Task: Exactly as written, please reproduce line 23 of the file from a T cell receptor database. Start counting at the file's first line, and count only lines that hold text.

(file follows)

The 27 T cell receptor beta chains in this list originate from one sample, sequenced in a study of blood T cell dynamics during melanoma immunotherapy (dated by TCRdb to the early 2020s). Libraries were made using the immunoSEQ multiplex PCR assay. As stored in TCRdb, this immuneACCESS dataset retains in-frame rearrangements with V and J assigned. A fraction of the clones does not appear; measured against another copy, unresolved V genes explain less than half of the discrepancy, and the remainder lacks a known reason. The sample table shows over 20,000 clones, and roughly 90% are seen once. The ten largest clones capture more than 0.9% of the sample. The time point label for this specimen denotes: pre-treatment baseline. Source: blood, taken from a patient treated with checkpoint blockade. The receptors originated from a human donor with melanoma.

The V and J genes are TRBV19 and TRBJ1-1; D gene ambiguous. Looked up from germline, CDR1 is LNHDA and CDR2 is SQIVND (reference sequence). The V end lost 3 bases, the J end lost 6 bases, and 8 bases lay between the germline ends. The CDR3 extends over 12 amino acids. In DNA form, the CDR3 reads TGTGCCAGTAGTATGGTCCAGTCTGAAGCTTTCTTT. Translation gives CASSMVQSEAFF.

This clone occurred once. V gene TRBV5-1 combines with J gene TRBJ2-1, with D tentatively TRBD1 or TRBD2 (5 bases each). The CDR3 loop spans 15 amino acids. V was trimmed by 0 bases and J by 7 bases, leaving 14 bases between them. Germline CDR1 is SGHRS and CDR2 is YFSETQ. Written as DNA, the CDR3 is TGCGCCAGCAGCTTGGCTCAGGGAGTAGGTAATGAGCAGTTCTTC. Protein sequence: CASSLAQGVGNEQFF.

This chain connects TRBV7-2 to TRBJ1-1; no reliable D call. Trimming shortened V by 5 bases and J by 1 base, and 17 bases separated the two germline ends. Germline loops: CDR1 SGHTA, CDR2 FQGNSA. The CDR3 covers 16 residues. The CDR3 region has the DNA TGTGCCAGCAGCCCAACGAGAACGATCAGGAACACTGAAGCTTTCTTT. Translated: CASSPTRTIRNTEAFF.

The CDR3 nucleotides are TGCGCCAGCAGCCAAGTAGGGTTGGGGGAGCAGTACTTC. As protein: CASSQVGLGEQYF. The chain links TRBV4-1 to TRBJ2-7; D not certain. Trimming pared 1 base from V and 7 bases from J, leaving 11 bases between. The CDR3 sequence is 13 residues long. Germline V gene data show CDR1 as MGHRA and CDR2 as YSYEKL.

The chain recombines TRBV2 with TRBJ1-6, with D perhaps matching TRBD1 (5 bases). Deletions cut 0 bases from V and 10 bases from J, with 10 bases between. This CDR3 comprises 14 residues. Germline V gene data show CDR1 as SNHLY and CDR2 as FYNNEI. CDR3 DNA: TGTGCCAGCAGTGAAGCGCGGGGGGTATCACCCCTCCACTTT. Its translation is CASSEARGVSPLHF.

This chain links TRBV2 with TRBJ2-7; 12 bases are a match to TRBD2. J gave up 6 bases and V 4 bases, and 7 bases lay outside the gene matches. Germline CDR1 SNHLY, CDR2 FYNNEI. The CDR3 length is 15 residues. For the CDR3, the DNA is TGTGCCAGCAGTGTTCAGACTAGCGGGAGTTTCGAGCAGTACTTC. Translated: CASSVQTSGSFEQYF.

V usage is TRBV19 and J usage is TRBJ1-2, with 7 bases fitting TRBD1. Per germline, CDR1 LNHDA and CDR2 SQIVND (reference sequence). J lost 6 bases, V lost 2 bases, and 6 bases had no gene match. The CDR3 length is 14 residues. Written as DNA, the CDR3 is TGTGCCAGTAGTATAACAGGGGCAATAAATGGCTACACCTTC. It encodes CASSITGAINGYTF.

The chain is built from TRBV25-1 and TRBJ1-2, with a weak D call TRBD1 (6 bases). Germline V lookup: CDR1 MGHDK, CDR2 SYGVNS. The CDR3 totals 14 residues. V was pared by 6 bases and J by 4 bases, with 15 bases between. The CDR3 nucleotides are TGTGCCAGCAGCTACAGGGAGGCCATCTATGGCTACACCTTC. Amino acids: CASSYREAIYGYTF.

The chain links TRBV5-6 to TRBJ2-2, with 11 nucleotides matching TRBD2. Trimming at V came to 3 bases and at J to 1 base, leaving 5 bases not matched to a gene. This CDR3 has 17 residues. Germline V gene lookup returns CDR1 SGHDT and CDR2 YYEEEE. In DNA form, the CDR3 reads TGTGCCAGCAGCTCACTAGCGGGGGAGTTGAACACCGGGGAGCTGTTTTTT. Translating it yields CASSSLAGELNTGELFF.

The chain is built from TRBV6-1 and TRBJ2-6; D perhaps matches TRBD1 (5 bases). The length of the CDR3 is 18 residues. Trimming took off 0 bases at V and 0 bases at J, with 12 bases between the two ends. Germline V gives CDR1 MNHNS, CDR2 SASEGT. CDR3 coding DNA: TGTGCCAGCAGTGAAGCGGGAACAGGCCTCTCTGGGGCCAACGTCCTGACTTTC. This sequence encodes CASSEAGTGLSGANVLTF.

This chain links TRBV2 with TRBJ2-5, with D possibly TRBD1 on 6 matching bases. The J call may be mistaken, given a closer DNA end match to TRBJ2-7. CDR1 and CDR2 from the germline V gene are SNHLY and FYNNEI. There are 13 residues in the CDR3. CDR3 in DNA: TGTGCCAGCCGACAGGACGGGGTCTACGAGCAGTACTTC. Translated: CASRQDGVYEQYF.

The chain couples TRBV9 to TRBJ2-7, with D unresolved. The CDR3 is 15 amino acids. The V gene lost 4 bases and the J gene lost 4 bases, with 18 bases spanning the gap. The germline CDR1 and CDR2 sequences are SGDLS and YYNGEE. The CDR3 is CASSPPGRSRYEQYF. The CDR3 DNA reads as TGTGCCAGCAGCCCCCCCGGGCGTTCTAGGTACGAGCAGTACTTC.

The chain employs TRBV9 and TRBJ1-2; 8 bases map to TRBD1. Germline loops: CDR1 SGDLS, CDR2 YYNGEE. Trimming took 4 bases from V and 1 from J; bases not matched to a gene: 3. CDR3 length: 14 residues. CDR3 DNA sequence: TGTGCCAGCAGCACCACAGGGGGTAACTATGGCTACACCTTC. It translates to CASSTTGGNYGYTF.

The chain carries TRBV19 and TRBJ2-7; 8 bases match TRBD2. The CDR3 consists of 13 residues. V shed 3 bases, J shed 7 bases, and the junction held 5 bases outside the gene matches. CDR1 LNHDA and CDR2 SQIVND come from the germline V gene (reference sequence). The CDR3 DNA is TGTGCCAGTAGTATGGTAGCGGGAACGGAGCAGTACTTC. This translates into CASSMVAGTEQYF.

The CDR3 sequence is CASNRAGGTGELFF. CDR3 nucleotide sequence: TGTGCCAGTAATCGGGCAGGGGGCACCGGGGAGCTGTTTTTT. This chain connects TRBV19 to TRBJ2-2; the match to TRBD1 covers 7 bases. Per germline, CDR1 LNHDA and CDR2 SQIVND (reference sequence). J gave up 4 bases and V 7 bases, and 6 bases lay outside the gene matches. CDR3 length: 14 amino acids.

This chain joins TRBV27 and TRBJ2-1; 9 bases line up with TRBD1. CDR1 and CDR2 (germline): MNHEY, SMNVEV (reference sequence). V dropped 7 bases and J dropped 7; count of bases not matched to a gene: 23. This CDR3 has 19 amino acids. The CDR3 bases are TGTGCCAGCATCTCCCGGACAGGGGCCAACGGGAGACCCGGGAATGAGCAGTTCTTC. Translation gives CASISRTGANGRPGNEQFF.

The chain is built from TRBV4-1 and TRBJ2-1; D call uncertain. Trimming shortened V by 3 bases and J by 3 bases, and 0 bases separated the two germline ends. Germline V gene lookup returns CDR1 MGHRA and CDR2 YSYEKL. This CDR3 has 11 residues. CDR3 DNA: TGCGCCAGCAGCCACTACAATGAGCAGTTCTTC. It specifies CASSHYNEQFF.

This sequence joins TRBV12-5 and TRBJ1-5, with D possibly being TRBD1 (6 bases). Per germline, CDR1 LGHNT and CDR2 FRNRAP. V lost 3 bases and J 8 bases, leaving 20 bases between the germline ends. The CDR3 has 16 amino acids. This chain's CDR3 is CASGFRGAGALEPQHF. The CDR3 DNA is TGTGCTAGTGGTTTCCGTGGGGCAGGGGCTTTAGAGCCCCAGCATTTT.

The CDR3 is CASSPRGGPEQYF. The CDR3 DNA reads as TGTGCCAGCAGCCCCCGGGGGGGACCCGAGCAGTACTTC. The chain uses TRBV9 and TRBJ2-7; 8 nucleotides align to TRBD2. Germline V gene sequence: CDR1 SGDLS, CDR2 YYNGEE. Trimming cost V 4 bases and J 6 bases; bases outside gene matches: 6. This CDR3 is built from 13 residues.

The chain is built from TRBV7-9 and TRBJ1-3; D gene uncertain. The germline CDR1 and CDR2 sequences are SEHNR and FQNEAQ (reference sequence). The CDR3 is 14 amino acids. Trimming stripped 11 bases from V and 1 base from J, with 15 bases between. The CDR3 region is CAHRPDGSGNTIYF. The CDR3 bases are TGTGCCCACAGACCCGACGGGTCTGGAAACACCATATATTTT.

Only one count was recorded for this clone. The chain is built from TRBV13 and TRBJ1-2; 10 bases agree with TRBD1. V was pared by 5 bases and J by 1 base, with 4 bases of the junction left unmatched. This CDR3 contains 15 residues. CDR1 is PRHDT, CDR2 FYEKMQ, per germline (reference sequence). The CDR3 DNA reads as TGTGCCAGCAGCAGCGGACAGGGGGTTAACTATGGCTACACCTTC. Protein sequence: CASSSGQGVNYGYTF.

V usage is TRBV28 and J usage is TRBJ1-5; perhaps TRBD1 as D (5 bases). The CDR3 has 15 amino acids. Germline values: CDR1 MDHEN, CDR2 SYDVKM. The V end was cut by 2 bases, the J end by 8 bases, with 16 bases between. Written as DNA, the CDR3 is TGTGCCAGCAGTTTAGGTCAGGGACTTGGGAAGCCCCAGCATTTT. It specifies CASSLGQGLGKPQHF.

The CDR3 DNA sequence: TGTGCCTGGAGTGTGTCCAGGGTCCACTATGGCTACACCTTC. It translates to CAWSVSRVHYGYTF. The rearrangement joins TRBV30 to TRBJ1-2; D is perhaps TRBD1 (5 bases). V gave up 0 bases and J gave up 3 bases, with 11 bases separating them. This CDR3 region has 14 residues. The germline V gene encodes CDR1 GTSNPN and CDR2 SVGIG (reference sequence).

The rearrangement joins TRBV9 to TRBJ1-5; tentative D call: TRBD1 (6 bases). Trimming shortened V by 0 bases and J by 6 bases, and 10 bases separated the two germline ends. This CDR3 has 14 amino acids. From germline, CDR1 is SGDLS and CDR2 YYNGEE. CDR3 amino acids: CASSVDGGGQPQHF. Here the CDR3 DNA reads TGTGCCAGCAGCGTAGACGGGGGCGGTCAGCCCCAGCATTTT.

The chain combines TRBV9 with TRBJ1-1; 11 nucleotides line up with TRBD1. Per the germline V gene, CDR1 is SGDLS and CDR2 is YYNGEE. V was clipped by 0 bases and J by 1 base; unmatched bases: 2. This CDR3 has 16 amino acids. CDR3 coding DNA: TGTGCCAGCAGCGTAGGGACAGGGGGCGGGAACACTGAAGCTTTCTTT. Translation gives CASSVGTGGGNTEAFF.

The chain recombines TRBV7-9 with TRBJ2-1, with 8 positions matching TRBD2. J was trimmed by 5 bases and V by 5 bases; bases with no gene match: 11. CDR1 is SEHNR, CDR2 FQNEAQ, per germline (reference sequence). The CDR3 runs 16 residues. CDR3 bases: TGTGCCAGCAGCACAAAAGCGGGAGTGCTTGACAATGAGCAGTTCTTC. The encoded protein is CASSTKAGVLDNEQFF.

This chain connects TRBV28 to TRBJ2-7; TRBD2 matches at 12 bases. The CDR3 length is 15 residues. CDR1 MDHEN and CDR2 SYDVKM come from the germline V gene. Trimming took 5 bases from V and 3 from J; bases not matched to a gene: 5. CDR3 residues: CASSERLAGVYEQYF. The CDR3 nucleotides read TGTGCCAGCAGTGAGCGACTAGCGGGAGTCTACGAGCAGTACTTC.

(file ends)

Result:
V usage is TRBV28 and J usage is TRBJ1-5; perhaps TRBD1 as D (5 bases). The CDR3 has 15 amino acids. Germline values: CDR1 MDHEN, CDR2 SYDVKM. The V end was cut by 2 bases, the J end by 8 bases, with 16 bases between. Written as DNA, the CDR3 is TGTGCCAGCAGTTTAGGTCAGGGACTTGGGAAGCCCCAGCATTTT. It specifies CASSLGQGLGKPQHF.